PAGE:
When it’s time for afternoon tea, you will have many scrumptious and authentic options to choose from. Cornwall is home to the only tea plantation in the United Kingdom, which is known as The Tregothnan Estate. It is located on the banks of the lovely Fal River, and you can visit by booking a garden tour online, signing up for a tea growing masterclass, or even book an overnight stay in a quaint cottage on the property.Of course, you must make sure your English high tea experience includes Cornish clotted cream. A Cornish cream tea ceremony takes place in the afternoon, and is served with scones. The key is to put jam on the scone before the cream!
In addition to a beautiful coastline, Cornwall also features several pristine villages. For example, Mousehole is considered to be Cornwall’s loveliest village and features some of the best waterside scenic views. Cafes, galleries, and local shops are scattered throughout the village. You could also visit St. Ives, which is a hidden-gem that only the locals really know about. It features excellent surf beaches, like Porthmeor, an exciting art scene, and the historic St. Senara’s Church that was built in the 12th century. Another village to visit is Portloe, a small fishing town located in the Roseland Peninsula. Portloe is so beautiful, it looks like a postcard in real life. It’s known for its stunning aquamarine cove and steep valleys. These are only 3 examples of many wonderful villages that Cornwall has to offer!
The Cornish people love an excuse to celebrate, and have festivals happening in almost every month of the year. Depending on when you schedule your trip, you may be able to join in on the fun! You can find festivals in Cornwall to celebrate just about anything, from music to ale and sea shanties, but here are just a few of the local favorites:
The St. Ives September Festival has happened annually since 1978, and features 2 weeks filled with music, film, good food, exhibitions, talks, poetry, classes, guided walks, open studios, theater, and comedy shows. Alongside ticketed venues, festival goers will also find a plethora of street vendors and free, impromptu performances in clubs and pubs. Another festival to look out for is the Obby Oss, which takes place every year on May 1st. The town is dressed in extravagant decorations, there are grand processions with a multitude of performers, and the historic maypole dance takes place. Lastly, you may want to plan a visit during the Newlyn Fish Festival, which is Cornwall’s annual celebration of the ocean. It takes place every August, and in addition to eating delicious seafood, guests are also invited to enjoy live music, arts and crafts, lugger racing, open boats, cooking demonstrations, and more!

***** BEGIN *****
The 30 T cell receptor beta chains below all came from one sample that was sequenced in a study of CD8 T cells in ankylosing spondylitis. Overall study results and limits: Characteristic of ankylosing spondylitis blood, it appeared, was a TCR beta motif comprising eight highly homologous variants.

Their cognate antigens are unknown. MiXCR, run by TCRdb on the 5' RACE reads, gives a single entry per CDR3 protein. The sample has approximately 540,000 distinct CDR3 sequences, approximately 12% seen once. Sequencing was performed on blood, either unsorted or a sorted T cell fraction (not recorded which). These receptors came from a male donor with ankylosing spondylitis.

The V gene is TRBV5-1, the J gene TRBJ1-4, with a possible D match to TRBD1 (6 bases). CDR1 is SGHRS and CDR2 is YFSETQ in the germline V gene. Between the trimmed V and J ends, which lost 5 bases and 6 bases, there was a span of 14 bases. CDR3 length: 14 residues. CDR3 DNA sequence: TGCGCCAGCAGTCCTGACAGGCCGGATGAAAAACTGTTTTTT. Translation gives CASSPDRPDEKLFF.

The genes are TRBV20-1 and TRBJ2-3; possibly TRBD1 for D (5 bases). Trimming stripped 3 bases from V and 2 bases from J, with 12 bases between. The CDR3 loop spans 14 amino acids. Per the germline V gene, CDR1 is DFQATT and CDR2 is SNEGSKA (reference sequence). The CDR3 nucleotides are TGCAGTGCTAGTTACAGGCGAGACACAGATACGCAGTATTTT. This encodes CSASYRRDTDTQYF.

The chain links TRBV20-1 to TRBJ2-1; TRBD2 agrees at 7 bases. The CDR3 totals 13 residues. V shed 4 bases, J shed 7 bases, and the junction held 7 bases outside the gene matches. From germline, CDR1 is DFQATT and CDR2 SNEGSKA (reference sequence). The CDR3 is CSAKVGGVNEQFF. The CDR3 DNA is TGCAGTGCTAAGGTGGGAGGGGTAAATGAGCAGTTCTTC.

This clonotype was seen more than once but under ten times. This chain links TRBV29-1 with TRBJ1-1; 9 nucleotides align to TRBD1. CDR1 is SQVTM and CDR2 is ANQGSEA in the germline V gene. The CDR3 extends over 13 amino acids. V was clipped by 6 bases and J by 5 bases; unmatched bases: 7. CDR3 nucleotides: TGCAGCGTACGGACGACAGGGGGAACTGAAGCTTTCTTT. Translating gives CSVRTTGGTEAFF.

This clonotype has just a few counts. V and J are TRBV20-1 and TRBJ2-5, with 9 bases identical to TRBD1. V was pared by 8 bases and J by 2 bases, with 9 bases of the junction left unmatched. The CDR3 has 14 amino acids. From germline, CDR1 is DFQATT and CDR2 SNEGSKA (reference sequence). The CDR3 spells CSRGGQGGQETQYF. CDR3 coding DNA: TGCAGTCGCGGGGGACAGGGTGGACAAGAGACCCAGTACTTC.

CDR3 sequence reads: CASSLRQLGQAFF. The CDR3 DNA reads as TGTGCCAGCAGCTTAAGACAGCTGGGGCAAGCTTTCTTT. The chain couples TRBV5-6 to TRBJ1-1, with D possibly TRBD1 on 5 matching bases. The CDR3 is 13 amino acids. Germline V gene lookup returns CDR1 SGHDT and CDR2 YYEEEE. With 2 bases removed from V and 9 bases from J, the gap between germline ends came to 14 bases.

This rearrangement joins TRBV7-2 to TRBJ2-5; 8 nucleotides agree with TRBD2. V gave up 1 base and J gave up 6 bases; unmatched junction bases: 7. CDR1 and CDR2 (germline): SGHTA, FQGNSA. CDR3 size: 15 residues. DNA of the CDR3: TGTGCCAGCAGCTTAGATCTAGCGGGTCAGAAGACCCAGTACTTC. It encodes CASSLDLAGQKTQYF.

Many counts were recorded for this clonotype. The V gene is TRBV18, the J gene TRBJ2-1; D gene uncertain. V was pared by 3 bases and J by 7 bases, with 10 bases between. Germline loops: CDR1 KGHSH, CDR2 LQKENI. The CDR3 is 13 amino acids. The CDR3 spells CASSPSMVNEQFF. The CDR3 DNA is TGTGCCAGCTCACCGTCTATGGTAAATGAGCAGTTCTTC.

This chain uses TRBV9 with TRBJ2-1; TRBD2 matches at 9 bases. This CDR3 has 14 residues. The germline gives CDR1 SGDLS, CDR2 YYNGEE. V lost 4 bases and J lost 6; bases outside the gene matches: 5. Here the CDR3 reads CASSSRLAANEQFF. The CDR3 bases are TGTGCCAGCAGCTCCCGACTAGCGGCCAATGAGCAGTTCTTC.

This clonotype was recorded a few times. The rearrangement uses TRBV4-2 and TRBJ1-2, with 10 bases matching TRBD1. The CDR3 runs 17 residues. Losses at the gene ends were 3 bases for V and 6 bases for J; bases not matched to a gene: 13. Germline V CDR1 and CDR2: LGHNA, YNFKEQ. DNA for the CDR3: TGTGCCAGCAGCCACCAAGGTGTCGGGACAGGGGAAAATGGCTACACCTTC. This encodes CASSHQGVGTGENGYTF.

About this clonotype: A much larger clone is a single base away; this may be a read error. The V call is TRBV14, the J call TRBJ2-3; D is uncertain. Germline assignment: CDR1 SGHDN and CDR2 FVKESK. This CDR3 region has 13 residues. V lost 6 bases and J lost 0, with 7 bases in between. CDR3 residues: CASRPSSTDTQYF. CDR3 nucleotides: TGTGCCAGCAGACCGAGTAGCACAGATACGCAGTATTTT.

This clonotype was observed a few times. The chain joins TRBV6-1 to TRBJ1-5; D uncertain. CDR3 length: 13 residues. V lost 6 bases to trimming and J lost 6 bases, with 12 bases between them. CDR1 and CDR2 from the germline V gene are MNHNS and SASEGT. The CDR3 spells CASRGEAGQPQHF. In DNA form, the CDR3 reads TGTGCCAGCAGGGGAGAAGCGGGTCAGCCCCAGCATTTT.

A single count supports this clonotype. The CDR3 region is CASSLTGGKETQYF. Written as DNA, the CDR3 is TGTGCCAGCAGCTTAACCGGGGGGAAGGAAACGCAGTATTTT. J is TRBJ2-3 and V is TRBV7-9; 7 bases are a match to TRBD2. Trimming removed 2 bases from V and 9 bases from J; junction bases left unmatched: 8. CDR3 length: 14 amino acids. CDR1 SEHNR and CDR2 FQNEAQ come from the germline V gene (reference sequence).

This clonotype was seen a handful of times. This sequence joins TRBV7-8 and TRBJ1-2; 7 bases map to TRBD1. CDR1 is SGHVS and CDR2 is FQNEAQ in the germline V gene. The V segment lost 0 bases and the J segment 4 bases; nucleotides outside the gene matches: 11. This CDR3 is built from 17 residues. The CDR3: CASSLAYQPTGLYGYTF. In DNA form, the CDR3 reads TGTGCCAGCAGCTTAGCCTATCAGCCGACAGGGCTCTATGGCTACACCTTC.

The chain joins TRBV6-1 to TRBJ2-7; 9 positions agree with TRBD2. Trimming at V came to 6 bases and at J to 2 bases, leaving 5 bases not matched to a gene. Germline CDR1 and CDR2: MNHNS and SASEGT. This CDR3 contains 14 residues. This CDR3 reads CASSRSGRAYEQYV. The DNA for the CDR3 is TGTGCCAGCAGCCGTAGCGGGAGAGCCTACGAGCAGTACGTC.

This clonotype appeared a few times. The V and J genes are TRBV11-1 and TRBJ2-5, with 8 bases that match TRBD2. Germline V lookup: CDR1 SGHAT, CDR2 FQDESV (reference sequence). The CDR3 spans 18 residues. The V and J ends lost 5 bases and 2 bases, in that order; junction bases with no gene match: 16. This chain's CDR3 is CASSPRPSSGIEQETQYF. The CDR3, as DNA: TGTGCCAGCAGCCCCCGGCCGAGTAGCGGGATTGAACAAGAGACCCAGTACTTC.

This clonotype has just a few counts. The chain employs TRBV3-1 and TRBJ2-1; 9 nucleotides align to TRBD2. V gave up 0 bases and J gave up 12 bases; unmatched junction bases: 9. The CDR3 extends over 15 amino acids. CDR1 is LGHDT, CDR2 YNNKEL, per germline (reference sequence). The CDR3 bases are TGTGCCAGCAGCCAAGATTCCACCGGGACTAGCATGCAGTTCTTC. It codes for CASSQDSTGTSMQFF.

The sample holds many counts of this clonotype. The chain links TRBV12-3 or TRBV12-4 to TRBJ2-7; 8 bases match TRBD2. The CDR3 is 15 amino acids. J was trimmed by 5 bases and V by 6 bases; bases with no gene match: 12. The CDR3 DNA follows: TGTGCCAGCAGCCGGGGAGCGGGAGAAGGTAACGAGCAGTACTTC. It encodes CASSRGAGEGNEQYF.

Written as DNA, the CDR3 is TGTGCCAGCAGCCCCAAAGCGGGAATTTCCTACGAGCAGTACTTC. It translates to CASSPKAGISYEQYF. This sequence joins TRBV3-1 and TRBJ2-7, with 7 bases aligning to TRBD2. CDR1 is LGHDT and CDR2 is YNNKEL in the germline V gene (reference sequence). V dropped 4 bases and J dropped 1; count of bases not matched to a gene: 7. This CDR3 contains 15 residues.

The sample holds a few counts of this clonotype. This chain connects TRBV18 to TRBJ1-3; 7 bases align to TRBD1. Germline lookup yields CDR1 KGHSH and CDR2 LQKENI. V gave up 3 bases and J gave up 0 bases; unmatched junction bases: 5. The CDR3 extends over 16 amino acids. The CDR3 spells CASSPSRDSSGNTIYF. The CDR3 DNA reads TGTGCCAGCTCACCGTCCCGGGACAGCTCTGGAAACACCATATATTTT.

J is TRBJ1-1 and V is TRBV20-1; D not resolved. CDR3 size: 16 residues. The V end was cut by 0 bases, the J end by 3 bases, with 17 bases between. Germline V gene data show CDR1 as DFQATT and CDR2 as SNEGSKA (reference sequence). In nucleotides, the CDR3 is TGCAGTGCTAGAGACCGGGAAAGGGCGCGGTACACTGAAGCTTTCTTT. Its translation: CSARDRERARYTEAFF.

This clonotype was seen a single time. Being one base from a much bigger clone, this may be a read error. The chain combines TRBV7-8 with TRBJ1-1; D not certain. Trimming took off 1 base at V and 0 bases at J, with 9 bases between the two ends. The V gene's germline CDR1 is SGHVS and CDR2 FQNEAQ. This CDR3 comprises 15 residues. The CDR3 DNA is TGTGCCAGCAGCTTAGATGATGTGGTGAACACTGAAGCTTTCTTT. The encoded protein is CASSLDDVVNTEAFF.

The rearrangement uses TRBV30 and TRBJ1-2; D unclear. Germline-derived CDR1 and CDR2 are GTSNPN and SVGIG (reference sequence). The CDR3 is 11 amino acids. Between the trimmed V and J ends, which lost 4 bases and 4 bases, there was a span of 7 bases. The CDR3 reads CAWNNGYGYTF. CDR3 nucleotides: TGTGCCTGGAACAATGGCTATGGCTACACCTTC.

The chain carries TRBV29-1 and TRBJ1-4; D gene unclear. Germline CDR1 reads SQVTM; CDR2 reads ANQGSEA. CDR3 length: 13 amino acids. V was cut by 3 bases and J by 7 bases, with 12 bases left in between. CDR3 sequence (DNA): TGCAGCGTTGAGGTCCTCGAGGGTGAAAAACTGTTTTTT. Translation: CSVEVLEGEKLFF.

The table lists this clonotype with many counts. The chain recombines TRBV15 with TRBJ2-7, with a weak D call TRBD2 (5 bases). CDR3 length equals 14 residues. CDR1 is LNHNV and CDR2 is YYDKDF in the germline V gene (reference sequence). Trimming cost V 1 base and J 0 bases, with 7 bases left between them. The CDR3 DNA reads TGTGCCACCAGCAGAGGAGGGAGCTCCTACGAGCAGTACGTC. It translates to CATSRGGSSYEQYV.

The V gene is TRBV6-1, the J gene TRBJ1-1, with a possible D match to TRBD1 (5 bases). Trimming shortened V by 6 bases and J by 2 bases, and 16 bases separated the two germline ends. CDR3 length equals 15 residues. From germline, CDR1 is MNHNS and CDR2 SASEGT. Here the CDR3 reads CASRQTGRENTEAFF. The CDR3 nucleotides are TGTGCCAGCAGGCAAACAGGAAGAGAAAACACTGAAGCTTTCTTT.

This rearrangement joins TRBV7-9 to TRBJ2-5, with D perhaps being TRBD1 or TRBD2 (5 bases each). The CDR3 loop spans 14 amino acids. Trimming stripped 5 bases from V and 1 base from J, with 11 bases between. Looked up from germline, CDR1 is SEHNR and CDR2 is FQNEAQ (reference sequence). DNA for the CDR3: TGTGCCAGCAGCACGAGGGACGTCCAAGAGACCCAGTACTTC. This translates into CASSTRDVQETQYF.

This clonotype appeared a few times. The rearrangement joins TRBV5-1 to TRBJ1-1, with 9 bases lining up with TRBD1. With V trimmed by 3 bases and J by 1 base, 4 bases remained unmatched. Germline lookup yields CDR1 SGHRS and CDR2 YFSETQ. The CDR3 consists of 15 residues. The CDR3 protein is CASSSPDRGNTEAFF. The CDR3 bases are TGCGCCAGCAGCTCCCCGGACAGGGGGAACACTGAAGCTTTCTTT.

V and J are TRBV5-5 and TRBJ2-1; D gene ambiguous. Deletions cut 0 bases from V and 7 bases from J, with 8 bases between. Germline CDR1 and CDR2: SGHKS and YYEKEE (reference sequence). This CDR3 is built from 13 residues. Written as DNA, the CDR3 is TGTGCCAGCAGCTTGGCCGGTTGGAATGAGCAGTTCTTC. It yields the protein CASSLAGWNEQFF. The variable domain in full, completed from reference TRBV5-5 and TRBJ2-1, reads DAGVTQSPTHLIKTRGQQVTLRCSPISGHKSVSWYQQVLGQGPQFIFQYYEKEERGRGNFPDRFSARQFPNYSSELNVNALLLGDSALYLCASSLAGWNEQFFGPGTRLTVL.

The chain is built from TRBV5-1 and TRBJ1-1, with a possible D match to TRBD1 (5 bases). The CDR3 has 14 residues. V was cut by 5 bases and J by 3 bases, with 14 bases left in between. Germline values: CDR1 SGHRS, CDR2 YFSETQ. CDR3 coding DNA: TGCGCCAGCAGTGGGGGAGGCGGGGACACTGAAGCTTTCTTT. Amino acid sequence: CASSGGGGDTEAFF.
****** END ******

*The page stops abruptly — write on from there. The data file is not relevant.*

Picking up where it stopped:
Cornwall is home to more artists than anywhere else in the country, aside from maybe London. In order to see the amazing art created in this region, we highly recommend planning a trip to the Tate St. Ives Art Gallery, which exhibits work from modern British artists who are local to the area. We also suggest a stop at the Tremenheere Sculpture Gardens, where you will enjoy modern art installations and exotic plants that overlook panoramic views of a beautiful bay. Many villages in Cornwall also feature one-of-a-kind art in local shops, and there are several other galleries that are worth checking out.
Just in case we haven’t mentioned it enough, Cornwall is truly one of the most beautiful places you can visit. There is something gorgeous waiting for you around every corner, and even the most experienced traveller will still be surprised by finding new coves or views they hadn’t yet stumbled across. You must pay a visit to the exotic paradises of Trebah and Glendurgan, which each feature their own secluded beach.
In addition to stunning coastal views, Cornwall’s balmy client allows it to grow sub-tropical gardens that will truly take your breath away. It is also home to the world’s largest greenhouses at The Eden Project, which is a famous botanical garden. You can also spend a day getting lost under the Lost Gardens of Heligan, which is known for its ancient canopies and topiaries, and jungle like environment where you can walk on bridges through the vast greenery.